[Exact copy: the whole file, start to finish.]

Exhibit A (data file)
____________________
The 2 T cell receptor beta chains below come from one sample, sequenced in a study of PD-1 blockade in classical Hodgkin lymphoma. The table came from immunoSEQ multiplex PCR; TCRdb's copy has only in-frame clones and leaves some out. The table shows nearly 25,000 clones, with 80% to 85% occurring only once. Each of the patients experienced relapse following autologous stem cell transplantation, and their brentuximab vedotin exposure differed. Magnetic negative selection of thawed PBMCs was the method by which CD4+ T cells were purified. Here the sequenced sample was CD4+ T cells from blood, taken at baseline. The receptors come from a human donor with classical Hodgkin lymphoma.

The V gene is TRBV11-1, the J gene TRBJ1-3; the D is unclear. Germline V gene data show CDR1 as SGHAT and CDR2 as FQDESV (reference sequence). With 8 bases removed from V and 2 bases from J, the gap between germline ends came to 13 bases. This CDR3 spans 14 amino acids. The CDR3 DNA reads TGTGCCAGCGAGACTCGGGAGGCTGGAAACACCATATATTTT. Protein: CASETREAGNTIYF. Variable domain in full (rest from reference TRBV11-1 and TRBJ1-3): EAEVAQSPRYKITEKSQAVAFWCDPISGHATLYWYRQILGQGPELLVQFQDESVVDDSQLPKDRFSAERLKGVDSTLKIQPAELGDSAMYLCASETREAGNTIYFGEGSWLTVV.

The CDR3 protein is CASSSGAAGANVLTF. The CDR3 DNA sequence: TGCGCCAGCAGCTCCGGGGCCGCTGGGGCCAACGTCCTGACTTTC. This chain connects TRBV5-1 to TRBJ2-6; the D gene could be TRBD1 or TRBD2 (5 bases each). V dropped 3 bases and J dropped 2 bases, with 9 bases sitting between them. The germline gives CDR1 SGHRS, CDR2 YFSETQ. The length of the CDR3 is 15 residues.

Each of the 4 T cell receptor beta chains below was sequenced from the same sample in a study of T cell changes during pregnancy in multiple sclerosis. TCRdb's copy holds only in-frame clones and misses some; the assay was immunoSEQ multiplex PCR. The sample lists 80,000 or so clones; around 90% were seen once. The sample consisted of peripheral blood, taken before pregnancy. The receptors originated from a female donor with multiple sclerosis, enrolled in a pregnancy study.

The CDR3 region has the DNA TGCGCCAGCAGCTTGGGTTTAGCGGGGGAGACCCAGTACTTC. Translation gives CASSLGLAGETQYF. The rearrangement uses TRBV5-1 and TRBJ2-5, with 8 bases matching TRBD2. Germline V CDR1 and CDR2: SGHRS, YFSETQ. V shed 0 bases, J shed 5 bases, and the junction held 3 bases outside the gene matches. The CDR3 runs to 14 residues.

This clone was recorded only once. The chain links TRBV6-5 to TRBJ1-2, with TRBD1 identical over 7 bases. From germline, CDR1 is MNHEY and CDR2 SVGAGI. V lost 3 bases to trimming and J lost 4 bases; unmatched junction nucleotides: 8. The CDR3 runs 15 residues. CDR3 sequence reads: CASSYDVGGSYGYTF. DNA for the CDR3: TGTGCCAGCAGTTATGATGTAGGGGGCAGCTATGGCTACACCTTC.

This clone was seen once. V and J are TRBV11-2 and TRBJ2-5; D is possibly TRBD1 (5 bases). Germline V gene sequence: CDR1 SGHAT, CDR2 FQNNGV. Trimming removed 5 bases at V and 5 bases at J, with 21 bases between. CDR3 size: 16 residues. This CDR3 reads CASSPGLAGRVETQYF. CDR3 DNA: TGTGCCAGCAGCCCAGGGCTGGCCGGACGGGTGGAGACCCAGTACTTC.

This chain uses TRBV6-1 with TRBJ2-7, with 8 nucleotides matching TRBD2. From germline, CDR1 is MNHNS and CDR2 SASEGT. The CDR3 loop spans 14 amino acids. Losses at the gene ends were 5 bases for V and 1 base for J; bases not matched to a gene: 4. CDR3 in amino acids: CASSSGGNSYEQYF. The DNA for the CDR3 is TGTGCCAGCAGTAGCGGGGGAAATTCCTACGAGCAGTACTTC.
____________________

The 2 T cell receptor beta chains below come from one sample, sequenced in a study of PD-1 blockade in classical Hodgkin lymphoma. The table came from immunoSEQ multiplex PCR; TCRdb's copy has only in-frame clones and leaves some out. The table shows nearly 25,000 clones, with 80% to 85% occurring only once. Each of the patients experienced relapse following autologous stem cell transplantation, and their brentuximab vedotin exposure differed. Magnetic negative selection of thawed PBMCs was the method by which CD4+ T cells were purified. Here the sequenced sample was CD4+ T cells from blood, taken at baseline. The receptors come from a human donor with classical Hodgkin lymphoma.

The V gene is TRBV11-1, the J gene TRBJ1-3; the D is unclear. Germline V gene data show CDR1 as SGHAT and CDR2 as FQDESV (reference sequence). With 8 bases removed from V and 2 bases from J, the gap between germline ends came to 13 bases. This CDR3 spans 14 amino acids. The CDR3 DNA reads TGTGCCAGCGAGACTCGGGAGGCTGGAAACACCATATATTTT. Protein: CASETREAGNTIYF. Variable domain in full (rest from reference TRBV11-1 and TRBJ1-3): EAEVAQSPRYKITEKSQAVAFWCDPISGHATLYWYRQILGQGPELLVQFQDESVVDDSQLPKDRFSAERLKGVDSTLKIQPAELGDSAMYLCASETREAGNTIYFGEGSWLTVV.

The CDR3 protein is CASSSGAAGANVLTF. The CDR3 DNA sequence: TGCGCCAGCAGCTCCGGGGCCGCTGGGGCCAACGTCCTGACTTTC. This chain connects TRBV5-1 to TRBJ2-6; the D gene could be TRBD1 or TRBD2 (5 bases each). V dropped 3 bases and J dropped 2 bases, with 9 bases sitting between them. The germline gives CDR1 SGHRS, CDR2 YFSETQ. The length of the CDR3 is 15 residues.

Each of the 4 T cell receptor beta chains below was sequenced from the same sample in a study of T cell changes during pregnancy in multiple sclerosis. TCRdb's copy holds only in-frame clones and misses some; the assay was immunoSEQ multiplex PCR. The sample lists 80,000 or so clones; around 90% were seen once. The sample consisted of peripheral blood, taken before pregnancy. The receptors originated from a female donor with multiple sclerosis, enrolled in a pregnancy study.

The CDR3 region has the DNA TGCGCCAGCAGCTTGGGTTTAGCGGGGGAGACCCAGTACTTC. Translation gives CASSLGLAGETQYF. The rearrangement uses TRBV5-1 and TRBJ2-5, with 8 bases matching TRBD2. Germline V CDR1 and CDR2: SGHRS, YFSETQ. V shed 0 bases, J shed 5 bases, and the junction held 3 bases outside the gene matches. The CDR3 runs to 14 residues.

This clone was recorded only once. The chain links TRBV6-5 to TRBJ1-2, with TRBD1 identical over 7 bases. From germline, CDR1 is MNHEY and CDR2 SVGAGI. V lost 3 bases to trimming and J lost 4 bases; unmatched junction nucleotides: 8. The CDR3 runs 15 residues. CDR3 sequence reads: CASSYDVGGSYGYTF. DNA for the CDR3: TGTGCCAGCAGTTATGATGTAGGGGGCAGCTATGGCTACACCTTC.

This clone was seen once. V and J are TRBV11-2 and TRBJ2-5; D is possibly TRBD1 (5 bases). Germline V gene sequence: CDR1 SGHAT, CDR2 FQNNGV. Trimming removed 5 bases at V and 5 bases at J, with 21 bases between. CDR3 size: 16 residues. This CDR3 reads CASSPGLAGRVETQYF. CDR3 DNA: TGTGCCAGCAGCCCAGGGCTGGCCGGACGGGTGGAGACCCAGTACTTC.

This chain uses TRBV6-1 with TRBJ2-7, with 8 nucleotides matching TRBD2. From germline, CDR1 is MNHNS and CDR2 SASEGT. The CDR3 loop spans 14 amino acids. Losses at the gene ends were 5 bases for V and 1 base for J; bases not matched to a gene: 4. CDR3 in amino acids: CASSSGGNSYEQYF. The DNA for the CDR3 is TGTGCCAGCAGTAGCGGGGGAAATTCCTACGAGCAGTACTTC.